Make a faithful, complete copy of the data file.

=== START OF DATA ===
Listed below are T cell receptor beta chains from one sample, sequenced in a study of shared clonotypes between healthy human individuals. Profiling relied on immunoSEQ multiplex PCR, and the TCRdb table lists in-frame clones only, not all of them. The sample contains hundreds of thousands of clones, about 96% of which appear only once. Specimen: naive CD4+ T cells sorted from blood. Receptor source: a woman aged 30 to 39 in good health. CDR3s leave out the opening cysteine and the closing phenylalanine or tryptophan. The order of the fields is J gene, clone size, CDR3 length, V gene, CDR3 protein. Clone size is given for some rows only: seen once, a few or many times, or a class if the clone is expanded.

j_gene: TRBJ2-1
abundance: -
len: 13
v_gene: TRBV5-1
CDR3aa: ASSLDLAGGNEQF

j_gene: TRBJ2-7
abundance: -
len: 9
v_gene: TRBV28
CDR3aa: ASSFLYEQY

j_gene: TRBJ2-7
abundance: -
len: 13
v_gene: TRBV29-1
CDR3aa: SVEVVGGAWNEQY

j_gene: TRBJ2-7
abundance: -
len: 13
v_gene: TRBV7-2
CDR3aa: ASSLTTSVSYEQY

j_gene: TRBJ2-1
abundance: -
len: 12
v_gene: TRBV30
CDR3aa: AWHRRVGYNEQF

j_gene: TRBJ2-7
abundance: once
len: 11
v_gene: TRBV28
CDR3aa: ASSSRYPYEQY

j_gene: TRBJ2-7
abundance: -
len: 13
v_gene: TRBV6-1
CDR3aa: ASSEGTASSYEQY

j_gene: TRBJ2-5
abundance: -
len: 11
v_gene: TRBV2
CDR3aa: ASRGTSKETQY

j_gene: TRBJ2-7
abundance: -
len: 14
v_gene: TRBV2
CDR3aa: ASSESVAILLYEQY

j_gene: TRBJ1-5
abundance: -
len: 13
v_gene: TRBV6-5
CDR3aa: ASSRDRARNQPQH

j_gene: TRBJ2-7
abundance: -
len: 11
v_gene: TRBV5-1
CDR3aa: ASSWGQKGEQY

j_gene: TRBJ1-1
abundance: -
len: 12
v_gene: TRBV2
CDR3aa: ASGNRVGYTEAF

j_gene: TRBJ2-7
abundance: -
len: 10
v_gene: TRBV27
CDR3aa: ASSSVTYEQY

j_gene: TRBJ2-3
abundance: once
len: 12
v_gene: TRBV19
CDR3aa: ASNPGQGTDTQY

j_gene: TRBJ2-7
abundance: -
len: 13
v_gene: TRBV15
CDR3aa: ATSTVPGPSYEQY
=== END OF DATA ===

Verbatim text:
Listed below are T cell receptor beta chains from one sample, sequenced in a study of shared clonotypes between healthy human individuals. Profiling relied on immunoSEQ multiplex PCR, and the TCRdb table lists in-frame clones only, not all of them. The sample contains hundreds of thousands of clones, about 96% of which appear only once. Specimen: naive CD4+ T cells sorted from blood. Receptor source: a woman aged 30 to 39 in good health. CDR3s leave out the opening cysteine and the closing phenylalanine or tryptophan. The order of the fields is J gene, clone size, CDR3 length, V gene, CDR3 protein. Clone size is given for some rows only: seen once, a few or many times, or a class if the clone is expanded.

j_gene: TRBJ2-1
abundance: -
len: 13
v_gene: TRBV5-1
CDR3aa: ASSLDLAGGNEQF

j_gene: TRBJ2-7
abundance: -
len: 9
v_gene: TRBV28
CDR3aa: ASSFLYEQY

j_gene: TRBJ2-7
abundance: -
len: 13
v_gene: TRBV29-1
CDR3aa: SVEVVGGAWNEQY

j_gene: TRBJ2-7
abundance: -
len: 13
v_gene: TRBV7-2
CDR3aa: ASSLTTSVSYEQY

j_gene: TRBJ2-1
abundance: -
len: 12
v_gene: TRBV30
CDR3aa: AWHRRVGYNEQF

j_gene: TRBJ2-7
abundance: once
len: 11
v_gene: TRBV28
CDR3aa: ASSSRYPYEQY

j_gene: TRBJ2-7
abundance: -
len: 13
v_gene: TRBV6-1
CDR3aa: ASSEGTASSYEQY

j_gene: TRBJ2-5
abundance: -
len: 11
v_gene: TRBV2
CDR3aa: ASRGTSKETQY

j_gene: TRBJ2-7
abundance: -
len: 14
v_gene: TRBV2
CDR3aa: ASSESVAILLYEQY

j_gene: TRBJ1-5
abundance: -
len: 13
v_gene: TRBV6-5
CDR3aa: ASSRDRARNQPQH

j_gene: TRBJ2-7
abundance: -
len: 11
v_gene: TRBV5-1
CDR3aa: ASSWGQKGEQY

j_gene: TRBJ1-1
abundance: -
len: 12
v_gene: TRBV2
CDR3aa: ASGNRVGYTEAF

j_gene: TRBJ2-7
abundance: -
len: 10
v_gene: TRBV27
CDR3aa: ASSSVTYEQY

j_gene: TRBJ2-3
abundance: once
len: 12
v_gene: TRBV19
CDR3aa: ASNPGQGTDTQY

j_gene: TRBJ2-7
abundance: -
len: 13
v_gene: TRBV15
CDR3aa: ATSTVPGPSYEQY